Or it could have the opposite effect. The social network wants to see what happens when mobile users choose whose posts they want to ...
After hitting a snag with a new feature, Facebook gathered a team, including the CEO, and hit the field to see how Facebook members were using the social networking site.
Before Katie Geminder joined social networking giant Facebook as head of product development a year ago, a typical implementation of a new feature went something like this: An employee had an idea, three weeks later it was on the site. But that process did not fully take into account what the customer wanted. And in one case, a new feature created a stir among customers who did not like the feature.
"It`s great to know that millions of users are concerned, but it was a real awakening," Geminder said Feb. 2 in the "Senior Executive Panel and Discussion" session at the Shop.org 2007 FirstLook conference in Orlando.
Geminder worked quickly to address the stir and stressed to her new colleagues that the company must adopt a customer-centric approach to developing business plans and web site features. The social networker gathered a team, which included the CEO, and hit the field to see exactly how Facebook members were using the site. It chose this path as opposed to consumer forums and users groups or similar methods because staff believed it would paint the truest picture of Facebook users.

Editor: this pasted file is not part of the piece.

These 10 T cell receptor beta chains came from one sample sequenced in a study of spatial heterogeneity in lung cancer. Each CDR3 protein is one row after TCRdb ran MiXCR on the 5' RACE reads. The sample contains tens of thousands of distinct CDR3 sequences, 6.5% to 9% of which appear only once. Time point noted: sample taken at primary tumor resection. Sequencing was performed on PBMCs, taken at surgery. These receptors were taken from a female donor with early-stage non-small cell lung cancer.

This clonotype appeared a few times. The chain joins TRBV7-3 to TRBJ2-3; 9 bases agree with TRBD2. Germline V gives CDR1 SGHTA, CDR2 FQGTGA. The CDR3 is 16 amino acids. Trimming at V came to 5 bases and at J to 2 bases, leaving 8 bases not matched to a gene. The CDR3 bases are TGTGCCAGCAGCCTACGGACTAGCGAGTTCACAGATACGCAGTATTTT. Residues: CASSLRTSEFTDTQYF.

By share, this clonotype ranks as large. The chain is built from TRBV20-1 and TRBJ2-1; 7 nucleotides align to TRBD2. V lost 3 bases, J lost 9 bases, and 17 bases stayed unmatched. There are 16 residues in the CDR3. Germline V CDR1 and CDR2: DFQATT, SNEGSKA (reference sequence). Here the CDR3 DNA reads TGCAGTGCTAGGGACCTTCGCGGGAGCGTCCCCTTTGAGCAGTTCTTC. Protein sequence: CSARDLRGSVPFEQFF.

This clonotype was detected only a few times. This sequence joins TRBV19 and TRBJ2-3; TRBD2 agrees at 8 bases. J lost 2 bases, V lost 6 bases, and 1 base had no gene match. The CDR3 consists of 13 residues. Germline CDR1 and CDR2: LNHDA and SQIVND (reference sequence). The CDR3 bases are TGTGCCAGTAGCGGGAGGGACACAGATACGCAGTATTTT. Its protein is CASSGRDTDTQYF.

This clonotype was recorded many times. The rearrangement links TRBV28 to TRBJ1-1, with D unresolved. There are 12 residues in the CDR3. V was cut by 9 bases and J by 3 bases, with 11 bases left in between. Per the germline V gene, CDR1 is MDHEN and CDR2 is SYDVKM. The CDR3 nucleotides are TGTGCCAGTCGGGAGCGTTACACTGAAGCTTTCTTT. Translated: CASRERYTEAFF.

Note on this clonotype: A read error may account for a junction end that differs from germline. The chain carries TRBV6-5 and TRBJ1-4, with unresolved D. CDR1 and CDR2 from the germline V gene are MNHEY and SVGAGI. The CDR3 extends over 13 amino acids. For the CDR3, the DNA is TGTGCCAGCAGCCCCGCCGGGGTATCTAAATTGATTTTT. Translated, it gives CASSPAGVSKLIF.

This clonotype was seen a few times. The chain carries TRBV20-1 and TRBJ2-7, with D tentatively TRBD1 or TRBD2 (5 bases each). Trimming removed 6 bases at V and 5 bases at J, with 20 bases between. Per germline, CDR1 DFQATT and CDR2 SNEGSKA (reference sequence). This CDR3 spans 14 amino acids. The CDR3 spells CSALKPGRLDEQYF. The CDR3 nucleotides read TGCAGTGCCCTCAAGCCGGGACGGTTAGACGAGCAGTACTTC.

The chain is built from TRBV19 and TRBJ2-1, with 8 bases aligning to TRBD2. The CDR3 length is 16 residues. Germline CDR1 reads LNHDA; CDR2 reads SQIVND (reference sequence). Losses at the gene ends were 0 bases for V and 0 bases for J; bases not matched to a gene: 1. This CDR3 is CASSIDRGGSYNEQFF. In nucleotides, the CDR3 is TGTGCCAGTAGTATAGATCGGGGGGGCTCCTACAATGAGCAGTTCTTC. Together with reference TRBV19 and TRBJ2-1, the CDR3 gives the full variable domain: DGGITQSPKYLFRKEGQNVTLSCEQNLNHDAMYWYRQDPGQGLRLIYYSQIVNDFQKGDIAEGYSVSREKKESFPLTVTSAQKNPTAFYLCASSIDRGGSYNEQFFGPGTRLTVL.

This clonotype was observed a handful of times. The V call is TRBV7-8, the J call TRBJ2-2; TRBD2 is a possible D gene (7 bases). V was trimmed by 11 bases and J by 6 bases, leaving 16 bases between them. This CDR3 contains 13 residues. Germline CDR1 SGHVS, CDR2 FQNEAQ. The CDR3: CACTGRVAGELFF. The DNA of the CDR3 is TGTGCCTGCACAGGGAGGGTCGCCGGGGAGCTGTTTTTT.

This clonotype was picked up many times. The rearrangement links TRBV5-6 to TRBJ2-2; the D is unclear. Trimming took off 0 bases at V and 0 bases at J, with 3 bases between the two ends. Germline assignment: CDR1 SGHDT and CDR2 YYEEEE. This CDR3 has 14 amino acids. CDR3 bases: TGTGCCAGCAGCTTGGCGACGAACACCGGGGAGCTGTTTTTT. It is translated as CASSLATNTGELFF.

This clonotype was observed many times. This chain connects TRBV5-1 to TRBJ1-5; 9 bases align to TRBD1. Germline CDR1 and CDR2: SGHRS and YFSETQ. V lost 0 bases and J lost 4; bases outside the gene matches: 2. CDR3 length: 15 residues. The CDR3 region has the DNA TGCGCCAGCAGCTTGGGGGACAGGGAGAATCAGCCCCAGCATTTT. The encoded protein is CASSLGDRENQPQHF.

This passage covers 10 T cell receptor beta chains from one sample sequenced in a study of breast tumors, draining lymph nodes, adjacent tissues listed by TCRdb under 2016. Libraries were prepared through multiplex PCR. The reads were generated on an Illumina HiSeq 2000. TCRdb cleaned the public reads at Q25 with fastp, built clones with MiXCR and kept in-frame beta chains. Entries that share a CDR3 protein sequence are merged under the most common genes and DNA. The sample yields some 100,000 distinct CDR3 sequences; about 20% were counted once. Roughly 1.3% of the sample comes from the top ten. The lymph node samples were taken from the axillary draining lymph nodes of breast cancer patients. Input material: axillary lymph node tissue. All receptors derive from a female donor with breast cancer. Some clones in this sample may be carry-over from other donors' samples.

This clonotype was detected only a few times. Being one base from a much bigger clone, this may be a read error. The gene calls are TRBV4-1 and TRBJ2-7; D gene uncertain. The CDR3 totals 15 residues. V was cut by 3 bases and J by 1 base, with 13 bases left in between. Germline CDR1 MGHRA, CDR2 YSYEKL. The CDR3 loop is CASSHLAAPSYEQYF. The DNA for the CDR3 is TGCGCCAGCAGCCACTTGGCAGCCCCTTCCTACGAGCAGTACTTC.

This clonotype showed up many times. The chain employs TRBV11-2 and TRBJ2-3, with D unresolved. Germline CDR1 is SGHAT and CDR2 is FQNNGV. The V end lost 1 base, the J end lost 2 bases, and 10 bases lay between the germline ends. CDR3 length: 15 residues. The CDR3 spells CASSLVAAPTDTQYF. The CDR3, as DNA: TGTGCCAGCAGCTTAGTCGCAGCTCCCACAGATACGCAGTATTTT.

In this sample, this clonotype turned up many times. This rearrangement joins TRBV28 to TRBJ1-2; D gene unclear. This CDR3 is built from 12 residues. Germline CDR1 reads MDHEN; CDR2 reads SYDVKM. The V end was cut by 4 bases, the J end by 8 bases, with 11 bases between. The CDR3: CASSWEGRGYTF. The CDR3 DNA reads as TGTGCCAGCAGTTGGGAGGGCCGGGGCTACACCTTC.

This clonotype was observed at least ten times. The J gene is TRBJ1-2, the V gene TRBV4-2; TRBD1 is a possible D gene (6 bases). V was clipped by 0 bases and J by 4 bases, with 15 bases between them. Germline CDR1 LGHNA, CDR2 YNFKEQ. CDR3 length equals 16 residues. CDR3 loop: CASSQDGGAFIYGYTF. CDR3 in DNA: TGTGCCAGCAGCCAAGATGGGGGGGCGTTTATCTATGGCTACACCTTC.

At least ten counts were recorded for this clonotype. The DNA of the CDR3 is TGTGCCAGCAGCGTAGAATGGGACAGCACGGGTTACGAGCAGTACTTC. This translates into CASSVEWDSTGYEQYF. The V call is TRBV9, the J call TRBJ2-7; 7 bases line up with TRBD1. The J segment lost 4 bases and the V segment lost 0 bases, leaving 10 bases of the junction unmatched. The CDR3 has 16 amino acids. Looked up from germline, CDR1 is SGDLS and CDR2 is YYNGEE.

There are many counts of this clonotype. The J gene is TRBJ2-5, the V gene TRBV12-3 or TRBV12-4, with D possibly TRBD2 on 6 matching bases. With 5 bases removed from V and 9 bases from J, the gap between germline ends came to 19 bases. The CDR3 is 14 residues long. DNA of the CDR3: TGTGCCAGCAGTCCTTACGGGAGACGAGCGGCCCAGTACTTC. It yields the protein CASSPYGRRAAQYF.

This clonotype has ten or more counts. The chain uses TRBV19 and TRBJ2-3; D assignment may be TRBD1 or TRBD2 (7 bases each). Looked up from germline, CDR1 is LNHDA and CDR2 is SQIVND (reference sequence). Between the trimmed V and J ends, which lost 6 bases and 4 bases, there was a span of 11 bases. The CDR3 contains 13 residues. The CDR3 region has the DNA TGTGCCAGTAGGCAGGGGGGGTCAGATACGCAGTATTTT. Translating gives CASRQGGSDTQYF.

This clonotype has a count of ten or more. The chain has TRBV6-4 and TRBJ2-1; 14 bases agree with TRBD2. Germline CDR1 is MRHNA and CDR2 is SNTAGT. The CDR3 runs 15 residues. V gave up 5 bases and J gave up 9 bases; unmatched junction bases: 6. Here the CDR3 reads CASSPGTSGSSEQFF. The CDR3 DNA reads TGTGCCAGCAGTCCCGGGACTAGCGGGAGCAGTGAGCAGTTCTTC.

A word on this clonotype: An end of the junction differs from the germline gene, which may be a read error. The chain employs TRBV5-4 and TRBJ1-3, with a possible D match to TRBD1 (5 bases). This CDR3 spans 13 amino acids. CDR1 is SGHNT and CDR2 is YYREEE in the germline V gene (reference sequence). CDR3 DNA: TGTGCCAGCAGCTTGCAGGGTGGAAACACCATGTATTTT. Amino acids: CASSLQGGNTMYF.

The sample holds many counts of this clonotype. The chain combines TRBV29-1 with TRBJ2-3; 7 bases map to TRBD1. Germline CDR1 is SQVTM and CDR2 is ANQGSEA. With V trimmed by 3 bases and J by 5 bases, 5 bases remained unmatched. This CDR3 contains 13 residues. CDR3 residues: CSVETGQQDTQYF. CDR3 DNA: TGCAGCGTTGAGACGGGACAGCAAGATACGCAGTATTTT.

"Taking staff out into the field showed everyone that many users were using Facebook in far different ways than we thought," Geminder said.
The field trip ultimately taught the team it failed to realize in some cases how users were not getting from point A to point B, and sometimes the team did not even realize there was a problem at all. Taking a customer-centric approach to development, Geminder concluded, is essential to avoid potentially huge problems that can disenchant consumers.